CONSTRUCTION ENGINEERING RESEARCH LAB (ARMY) CHAMPAIGN IL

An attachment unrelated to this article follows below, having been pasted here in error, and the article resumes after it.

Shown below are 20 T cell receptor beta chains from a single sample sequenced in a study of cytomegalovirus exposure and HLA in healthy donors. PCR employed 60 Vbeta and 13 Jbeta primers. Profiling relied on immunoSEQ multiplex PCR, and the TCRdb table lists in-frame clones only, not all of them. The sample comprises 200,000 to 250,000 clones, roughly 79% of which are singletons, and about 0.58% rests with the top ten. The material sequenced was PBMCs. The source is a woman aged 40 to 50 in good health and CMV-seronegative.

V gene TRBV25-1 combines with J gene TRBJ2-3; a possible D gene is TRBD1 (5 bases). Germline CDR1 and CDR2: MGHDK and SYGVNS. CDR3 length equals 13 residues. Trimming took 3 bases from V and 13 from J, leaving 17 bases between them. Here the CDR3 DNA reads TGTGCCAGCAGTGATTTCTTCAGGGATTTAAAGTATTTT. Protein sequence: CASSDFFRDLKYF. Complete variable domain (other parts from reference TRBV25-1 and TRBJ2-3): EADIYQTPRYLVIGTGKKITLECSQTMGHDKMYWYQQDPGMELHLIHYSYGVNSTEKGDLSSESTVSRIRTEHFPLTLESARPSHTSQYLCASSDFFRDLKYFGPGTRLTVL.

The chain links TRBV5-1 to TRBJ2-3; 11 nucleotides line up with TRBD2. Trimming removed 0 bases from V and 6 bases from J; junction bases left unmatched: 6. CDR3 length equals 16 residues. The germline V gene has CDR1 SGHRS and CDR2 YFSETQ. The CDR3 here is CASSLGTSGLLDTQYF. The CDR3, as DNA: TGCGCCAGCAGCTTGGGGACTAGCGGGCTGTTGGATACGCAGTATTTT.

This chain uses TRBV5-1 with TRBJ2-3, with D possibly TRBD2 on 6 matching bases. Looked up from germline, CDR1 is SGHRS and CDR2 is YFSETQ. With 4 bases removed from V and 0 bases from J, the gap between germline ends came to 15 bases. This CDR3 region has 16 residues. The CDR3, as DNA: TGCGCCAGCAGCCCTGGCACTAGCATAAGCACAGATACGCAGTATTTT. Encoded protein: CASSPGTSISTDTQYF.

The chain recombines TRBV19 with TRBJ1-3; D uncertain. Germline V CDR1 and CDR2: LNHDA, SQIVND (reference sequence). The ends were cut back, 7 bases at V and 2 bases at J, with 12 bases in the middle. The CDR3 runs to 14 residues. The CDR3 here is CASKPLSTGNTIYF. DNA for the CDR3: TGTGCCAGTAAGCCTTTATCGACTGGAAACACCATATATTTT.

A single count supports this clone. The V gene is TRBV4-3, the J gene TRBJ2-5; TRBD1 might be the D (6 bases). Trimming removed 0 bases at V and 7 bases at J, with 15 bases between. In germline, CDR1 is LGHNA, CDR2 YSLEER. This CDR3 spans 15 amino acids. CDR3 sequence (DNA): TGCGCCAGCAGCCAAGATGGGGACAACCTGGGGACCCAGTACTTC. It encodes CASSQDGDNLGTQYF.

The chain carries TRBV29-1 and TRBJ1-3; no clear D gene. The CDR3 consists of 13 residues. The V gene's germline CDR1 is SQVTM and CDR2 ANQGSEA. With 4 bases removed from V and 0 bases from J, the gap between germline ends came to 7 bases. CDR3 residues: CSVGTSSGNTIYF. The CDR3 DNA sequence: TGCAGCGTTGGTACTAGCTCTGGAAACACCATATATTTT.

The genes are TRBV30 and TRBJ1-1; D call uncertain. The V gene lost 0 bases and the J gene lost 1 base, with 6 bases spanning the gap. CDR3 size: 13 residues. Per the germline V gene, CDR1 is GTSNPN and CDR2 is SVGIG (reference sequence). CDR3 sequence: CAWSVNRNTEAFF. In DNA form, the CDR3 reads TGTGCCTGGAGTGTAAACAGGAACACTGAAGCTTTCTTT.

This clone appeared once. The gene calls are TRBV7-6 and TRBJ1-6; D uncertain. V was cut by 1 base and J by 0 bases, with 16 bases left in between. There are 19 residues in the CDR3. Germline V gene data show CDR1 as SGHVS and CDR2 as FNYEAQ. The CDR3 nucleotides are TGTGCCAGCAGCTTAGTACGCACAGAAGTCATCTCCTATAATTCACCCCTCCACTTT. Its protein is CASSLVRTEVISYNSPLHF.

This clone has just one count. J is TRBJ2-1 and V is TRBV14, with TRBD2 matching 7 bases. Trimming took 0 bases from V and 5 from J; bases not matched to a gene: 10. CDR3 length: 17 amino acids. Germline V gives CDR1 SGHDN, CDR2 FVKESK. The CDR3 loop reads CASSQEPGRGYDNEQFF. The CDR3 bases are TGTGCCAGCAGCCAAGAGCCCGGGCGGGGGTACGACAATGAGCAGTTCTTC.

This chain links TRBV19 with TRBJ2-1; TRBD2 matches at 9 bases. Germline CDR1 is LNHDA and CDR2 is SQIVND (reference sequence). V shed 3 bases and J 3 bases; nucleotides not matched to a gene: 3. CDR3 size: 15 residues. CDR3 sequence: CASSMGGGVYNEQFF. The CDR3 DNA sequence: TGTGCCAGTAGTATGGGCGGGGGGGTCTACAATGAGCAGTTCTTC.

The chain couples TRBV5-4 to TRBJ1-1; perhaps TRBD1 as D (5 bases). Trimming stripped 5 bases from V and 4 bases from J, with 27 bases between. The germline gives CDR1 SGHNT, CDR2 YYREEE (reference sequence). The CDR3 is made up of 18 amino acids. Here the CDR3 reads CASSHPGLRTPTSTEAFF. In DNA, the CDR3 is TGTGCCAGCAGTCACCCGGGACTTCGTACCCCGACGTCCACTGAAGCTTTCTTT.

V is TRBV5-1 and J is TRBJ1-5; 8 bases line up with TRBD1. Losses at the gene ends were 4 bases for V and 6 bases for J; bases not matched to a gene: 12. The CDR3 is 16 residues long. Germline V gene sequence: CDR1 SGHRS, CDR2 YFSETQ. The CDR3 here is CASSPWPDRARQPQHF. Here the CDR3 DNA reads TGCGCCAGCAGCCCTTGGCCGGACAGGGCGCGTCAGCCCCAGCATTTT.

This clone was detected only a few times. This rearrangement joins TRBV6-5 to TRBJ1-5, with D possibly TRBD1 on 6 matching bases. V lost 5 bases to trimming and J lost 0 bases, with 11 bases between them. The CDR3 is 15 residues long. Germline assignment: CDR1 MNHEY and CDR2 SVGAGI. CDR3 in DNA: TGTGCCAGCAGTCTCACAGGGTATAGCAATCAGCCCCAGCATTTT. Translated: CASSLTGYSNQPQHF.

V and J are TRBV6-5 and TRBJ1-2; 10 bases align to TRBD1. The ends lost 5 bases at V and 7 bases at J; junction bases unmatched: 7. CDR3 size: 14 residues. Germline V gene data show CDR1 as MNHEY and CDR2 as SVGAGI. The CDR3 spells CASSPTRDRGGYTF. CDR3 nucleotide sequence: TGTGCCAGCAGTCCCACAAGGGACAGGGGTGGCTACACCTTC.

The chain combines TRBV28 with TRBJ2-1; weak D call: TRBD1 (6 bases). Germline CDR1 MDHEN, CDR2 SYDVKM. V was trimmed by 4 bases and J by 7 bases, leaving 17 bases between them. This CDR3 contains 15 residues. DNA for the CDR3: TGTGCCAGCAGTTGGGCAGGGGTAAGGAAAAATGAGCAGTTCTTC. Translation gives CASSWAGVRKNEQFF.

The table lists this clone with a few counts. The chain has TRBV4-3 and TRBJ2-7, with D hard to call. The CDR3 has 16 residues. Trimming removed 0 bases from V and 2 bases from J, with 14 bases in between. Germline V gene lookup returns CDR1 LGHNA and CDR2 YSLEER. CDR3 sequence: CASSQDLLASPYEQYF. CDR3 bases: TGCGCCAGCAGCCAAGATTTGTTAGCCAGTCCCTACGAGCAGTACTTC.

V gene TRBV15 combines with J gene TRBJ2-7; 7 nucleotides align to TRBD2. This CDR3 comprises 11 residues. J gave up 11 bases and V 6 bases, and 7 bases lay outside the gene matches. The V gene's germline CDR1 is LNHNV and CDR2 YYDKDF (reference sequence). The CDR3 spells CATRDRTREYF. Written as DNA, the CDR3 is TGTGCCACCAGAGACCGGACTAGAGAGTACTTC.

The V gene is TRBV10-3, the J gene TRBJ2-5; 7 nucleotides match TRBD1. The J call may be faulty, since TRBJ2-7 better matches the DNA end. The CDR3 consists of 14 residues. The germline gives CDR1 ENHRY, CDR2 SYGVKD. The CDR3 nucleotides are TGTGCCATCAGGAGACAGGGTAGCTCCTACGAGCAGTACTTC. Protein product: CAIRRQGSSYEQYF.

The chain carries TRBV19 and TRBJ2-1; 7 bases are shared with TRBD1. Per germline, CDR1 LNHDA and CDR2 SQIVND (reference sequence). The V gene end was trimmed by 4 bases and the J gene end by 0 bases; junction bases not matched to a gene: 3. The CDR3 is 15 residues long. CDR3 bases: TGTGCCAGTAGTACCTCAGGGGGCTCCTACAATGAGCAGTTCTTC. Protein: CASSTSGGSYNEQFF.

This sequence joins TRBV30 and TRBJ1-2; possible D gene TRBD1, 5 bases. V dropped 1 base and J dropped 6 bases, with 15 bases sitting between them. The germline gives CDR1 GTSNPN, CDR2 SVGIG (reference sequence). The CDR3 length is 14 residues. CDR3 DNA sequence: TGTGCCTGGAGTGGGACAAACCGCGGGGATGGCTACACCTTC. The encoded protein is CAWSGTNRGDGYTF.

Over the past 2 centuries, the island of Kahoolawe has suffered the ravages of war, slash-and-burn agriculture, and overgrazing. Today, much of the island is barren and severely eroded. A research project initiated in 1988 sought to identify effective, economical techniques to revegetate portions of the island. Treatments included drill seeding plus several rates of fertilization with monoammonium phosphate. Some treatments also included jute netting for soil moisture conservation and erosion control. The effect of windbreak fencing was evaluated across all treatments. Drill seeding plus broadcast application of at least 560 kg ha-1 fertilizer was the most cost-effective treatment. Jute netting and windbreak fencing significantly enhanced plant production, but the high cost of materials and maintenance limits their use to critical areas. The planted species with greatest promise for the windy, semiarid conditions on Kahoolawe were buffelgrass, bermudagrass, and weeping lovegrass. Although not included in the seed mixture, Australian saltbush, a naturalized species, responded favorably to fertilization. A subsequent, larger- scale revegetation project using a specially modified chisel plow seeder to scarify, plant, and apply in-furrow fertilization in a single-pass operation reduced the cost and improved the results of the revegetation process. Fertilization, Drill seeding, Jute netting, Windbreak fence.